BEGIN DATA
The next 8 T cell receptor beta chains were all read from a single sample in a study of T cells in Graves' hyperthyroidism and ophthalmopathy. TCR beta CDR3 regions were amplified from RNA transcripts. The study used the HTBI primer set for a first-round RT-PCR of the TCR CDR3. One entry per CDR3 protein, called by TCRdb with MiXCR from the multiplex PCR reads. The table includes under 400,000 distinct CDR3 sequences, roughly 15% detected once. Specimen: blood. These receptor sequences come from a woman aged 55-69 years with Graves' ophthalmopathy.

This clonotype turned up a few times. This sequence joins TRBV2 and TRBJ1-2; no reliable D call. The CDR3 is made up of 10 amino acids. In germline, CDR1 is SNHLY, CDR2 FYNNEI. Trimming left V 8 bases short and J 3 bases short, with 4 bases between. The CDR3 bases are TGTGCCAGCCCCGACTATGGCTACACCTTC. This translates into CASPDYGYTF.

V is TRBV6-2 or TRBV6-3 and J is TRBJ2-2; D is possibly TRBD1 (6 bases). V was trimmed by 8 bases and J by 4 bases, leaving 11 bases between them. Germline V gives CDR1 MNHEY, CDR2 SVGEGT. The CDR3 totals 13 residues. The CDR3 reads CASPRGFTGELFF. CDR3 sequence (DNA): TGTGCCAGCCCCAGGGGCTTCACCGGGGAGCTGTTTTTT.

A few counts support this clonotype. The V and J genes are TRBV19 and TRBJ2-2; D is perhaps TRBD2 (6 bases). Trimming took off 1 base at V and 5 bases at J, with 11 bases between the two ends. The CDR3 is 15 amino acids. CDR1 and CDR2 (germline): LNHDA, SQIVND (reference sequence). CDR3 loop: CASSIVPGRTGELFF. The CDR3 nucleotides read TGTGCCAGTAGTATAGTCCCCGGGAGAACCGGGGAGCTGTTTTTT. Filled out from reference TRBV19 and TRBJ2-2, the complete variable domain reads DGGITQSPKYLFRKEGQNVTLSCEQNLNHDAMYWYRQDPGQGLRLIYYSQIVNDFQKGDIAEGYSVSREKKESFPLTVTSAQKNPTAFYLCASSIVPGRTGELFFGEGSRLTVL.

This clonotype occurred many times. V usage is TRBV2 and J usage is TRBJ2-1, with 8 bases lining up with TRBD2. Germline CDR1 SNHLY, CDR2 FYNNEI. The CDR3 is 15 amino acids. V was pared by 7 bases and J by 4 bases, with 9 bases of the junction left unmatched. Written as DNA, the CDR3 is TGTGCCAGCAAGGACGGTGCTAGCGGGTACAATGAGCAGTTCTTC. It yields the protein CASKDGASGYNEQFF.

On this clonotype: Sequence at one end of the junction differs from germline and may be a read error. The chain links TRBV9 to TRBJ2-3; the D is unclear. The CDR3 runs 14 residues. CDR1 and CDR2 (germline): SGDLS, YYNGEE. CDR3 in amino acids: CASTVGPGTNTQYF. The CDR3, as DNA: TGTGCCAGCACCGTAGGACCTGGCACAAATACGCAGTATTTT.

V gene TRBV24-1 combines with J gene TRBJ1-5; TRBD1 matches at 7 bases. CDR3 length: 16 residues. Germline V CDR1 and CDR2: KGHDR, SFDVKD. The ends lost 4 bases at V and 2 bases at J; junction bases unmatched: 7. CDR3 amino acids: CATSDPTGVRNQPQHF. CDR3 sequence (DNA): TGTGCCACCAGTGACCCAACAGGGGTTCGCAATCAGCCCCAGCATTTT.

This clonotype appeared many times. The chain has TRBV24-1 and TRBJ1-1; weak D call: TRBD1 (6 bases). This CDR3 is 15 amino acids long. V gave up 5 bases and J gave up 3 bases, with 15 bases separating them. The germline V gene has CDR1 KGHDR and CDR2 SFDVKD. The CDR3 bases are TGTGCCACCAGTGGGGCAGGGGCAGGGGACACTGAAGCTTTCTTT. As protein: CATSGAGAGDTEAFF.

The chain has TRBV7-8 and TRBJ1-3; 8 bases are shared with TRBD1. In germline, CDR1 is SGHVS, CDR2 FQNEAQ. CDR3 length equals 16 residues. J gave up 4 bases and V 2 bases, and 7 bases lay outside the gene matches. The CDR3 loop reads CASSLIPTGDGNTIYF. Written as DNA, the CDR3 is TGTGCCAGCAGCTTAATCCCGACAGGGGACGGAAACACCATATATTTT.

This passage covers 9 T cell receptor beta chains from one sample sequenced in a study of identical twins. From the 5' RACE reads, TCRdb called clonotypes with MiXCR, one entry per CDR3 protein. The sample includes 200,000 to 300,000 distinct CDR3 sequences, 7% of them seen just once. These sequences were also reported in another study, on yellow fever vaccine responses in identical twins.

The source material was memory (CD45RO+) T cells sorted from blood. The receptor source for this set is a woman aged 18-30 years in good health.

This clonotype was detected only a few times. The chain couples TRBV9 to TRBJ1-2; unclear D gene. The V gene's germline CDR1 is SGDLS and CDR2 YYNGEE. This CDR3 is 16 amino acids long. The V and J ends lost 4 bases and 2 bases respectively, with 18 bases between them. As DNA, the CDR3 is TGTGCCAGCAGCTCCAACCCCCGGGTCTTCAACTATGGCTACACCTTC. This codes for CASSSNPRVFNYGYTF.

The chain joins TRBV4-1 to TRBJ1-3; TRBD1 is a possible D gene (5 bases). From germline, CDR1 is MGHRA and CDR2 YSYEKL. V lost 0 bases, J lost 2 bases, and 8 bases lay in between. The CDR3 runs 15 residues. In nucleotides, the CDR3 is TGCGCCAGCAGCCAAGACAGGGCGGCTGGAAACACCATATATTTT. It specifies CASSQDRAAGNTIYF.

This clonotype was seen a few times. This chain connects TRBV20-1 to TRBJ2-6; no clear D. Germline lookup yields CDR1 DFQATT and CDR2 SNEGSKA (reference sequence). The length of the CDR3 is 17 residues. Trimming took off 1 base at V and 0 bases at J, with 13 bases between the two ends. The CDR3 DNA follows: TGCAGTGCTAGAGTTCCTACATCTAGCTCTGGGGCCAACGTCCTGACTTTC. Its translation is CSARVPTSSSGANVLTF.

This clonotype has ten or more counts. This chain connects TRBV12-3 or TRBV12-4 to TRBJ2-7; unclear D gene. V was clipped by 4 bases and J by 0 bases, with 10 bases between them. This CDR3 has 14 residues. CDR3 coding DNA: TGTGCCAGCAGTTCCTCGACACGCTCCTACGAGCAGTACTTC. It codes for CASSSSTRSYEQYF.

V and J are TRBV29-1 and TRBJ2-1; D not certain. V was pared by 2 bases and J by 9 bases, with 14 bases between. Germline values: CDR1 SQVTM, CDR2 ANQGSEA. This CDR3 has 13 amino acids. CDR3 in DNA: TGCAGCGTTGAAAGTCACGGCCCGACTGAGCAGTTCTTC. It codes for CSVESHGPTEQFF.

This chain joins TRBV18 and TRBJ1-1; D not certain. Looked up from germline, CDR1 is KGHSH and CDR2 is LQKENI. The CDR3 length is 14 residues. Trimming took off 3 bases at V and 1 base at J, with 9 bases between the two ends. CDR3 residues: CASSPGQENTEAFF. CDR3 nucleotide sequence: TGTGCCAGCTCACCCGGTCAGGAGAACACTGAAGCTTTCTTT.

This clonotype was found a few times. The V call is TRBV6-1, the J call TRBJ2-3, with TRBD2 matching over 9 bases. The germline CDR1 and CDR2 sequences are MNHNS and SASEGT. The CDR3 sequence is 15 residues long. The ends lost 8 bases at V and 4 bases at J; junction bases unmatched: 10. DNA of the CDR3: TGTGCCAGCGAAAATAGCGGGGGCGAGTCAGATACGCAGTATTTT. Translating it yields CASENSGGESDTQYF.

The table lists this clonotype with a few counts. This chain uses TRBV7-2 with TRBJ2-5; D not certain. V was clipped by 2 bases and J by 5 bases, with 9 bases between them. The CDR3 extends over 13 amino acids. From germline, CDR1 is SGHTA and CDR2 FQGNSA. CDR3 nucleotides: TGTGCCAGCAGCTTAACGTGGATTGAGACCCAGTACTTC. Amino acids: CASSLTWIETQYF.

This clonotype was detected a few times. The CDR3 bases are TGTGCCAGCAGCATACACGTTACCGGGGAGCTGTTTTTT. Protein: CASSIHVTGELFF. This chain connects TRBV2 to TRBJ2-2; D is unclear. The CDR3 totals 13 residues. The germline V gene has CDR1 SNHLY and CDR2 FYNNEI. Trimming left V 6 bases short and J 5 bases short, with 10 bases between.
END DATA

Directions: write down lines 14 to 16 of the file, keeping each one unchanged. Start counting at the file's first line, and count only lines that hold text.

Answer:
This clonotype was seen a few times. This chain connects TRBV20-1 to TRBJ2-6; no clear D. Germline lookup yields CDR1 DFQATT and CDR2 SNEGSKA (reference sequence). The length of the CDR3 is 17 residues. Trimming took off 1 base at V and 0 bases at J, with 13 bases between the two ends. The CDR3 DNA follows: TGCAGTGCTAGAGTTCCTACATCTAGCTCTGGGGCCAACGTCCTGACTTTC. Its translation is CSARVPTSSSGANVLTF.

This clonotype has ten or more counts. This chain connects TRBV12-3 or TRBV12-4 to TRBJ2-7; unclear D gene. V was clipped by 4 bases and J by 0 bases, with 10 bases between them. This CDR3 has 14 residues. CDR3 coding DNA: TGTGCCAGCAGTTCCTCGACACGCTCCTACGAGCAGTACTTC. It codes for CASSSSTRSYEQYF.

V and J are TRBV29-1 and TRBJ2-1; D not certain. V was pared by 2 bases and J by 9 bases, with 14 bases between. Germline values: CDR1 SQVTM, CDR2 ANQGSEA. This CDR3 has 13 amino acids. CDR3 in DNA: TGCAGCGTTGAAAGTCACGGCCCGACTGAGCAGTTCTTC. It codes for CSVESHGPTEQFF.